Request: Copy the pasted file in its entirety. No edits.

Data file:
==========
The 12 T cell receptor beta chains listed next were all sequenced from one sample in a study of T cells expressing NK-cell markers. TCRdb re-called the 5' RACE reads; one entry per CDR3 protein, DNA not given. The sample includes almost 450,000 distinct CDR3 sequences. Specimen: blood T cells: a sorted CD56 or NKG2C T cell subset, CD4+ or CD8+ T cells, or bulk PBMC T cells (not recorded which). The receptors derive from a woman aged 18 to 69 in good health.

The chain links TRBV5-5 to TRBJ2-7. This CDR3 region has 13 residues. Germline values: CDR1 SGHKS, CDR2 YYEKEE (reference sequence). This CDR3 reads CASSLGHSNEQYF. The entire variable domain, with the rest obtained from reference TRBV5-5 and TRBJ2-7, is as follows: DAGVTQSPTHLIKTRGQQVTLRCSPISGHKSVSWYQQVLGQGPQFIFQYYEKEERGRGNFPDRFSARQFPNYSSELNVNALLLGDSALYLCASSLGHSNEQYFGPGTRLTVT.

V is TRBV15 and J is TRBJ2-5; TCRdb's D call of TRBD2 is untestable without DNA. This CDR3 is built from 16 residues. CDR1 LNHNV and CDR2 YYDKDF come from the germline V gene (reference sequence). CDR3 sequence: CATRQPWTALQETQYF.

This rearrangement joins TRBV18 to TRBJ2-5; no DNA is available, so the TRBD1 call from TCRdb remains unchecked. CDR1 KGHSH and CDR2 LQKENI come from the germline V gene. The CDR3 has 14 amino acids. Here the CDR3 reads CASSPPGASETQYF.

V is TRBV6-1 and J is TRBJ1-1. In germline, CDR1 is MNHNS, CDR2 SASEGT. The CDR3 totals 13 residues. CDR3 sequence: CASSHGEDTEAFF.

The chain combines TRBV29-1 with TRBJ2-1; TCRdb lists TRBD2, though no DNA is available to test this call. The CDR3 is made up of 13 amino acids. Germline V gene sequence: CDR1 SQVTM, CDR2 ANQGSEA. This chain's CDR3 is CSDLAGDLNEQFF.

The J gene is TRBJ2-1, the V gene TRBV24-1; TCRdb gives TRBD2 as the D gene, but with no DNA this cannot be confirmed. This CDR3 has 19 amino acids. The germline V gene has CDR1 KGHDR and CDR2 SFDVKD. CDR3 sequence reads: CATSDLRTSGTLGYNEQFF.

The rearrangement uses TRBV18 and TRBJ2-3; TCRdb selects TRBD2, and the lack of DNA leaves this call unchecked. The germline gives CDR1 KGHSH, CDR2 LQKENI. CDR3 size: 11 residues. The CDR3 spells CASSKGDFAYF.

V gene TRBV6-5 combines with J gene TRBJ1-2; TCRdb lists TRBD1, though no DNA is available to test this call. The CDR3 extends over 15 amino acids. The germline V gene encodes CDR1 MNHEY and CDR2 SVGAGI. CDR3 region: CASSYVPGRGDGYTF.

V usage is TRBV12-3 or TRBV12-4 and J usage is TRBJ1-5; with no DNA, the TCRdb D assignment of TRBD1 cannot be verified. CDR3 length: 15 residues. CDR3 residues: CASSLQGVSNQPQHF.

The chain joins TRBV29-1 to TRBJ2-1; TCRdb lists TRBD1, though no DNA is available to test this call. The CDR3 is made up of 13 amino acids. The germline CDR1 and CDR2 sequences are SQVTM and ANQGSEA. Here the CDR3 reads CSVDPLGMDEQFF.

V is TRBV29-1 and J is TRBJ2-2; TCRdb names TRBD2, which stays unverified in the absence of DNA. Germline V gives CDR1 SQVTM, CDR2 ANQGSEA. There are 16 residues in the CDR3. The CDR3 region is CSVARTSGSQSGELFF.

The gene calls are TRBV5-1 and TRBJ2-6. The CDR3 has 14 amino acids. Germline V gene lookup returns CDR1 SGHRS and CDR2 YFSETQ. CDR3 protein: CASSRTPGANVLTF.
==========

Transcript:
The 12 T cell receptor beta chains listed next were all sequenced from one sample in a study of T cells expressing NK-cell markers. TCRdb re-called the 5' RACE reads; one entry per CDR3 protein, DNA not given. The sample includes almost 450,000 distinct CDR3 sequences. Specimen: blood T cells: a sorted CD56 or NKG2C T cell subset, CD4+ or CD8+ T cells, or bulk PBMC T cells (not recorded which). The receptors derive from a woman aged 18 to 69 in good health.

The chain links TRBV5-5 to TRBJ2-7. This CDR3 region has 13 residues. Germline values: CDR1 SGHKS, CDR2 YYEKEE (reference sequence). This CDR3 reads CASSLGHSNEQYF. The entire variable domain, with the rest obtained from reference TRBV5-5 and TRBJ2-7, is as follows: DAGVTQSPTHLIKTRGQQVTLRCSPISGHKSVSWYQQVLGQGPQFIFQYYEKEERGRGNFPDRFSARQFPNYSSELNVNALLLGDSALYLCASSLGHSNEQYFGPGTRLTVT.

V is TRBV15 and J is TRBJ2-5; TCRdb's D call of TRBD2 is untestable without DNA. This CDR3 is built from 16 residues. CDR1 LNHNV and CDR2 YYDKDF come from the germline V gene (reference sequence). CDR3 sequence: CATRQPWTALQETQYF.

This rearrangement joins TRBV18 to TRBJ2-5; no DNA is available, so the TRBD1 call from TCRdb remains unchecked. CDR1 KGHSH and CDR2 LQKENI come from the germline V gene. The CDR3 has 14 amino acids. Here the CDR3 reads CASSPPGASETQYF.

V is TRBV6-1 and J is TRBJ1-1. In germline, CDR1 is MNHNS, CDR2 SASEGT. The CDR3 totals 13 residues. CDR3 sequence: CASSHGEDTEAFF.

The chain combines TRBV29-1 with TRBJ2-1; TCRdb lists TRBD2, though no DNA is available to test this call. The CDR3 is made up of 13 amino acids. Germline V gene sequence: CDR1 SQVTM, CDR2 ANQGSEA. This chain's CDR3 is CSDLAGDLNEQFF.

The J gene is TRBJ2-1, the V gene TRBV24-1; TCRdb gives TRBD2 as the D gene, but with no DNA this cannot be confirmed. This CDR3 has 19 amino acids. The germline V gene has CDR1 KGHDR and CDR2 SFDVKD. CDR3 sequence reads: CATSDLRTSGTLGYNEQFF.

The rearrangement uses TRBV18 and TRBJ2-3; TCRdb selects TRBD2, and the lack of DNA leaves this call unchecked. The germline gives CDR1 KGHSH, CDR2 LQKENI. CDR3 size: 11 residues. The CDR3 spells CASSKGDFAYF.

V gene TRBV6-5 combines with J gene TRBJ1-2; TCRdb lists TRBD1, though no DNA is available to test this call. The CDR3 extends over 15 amino acids. The germline V gene encodes CDR1 MNHEY and CDR2 SVGAGI. CDR3 region: CASSYVPGRGDGYTF.

V usage is TRBV12-3 or TRBV12-4 and J usage is TRBJ1-5; with no DNA, the TCRdb D assignment of TRBD1 cannot be verified. CDR3 length: 15 residues. CDR3 residues: CASSLQGVSNQPQHF.

The chain joins TRBV29-1 to TRBJ2-1; TCRdb lists TRBD1, though no DNA is available to test this call. The CDR3 is made up of 13 amino acids. The germline CDR1 and CDR2 sequences are SQVTM and ANQGSEA. Here the CDR3 reads CSVDPLGMDEQFF.

V is TRBV29-1 and J is TRBJ2-2; TCRdb names TRBD2, which stays unverified in the absence of DNA. Germline V gives CDR1 SQVTM, CDR2 ANQGSEA. There are 16 residues in the CDR3. The CDR3 region is CSVARTSGSQSGELFF.

The gene calls are TRBV5-1 and TRBJ2-6. The CDR3 has 14 amino acids. Germline V gene lookup returns CDR1 SGHRS and CDR2 YFSETQ. CDR3 protein: CASSRTPGANVLTF.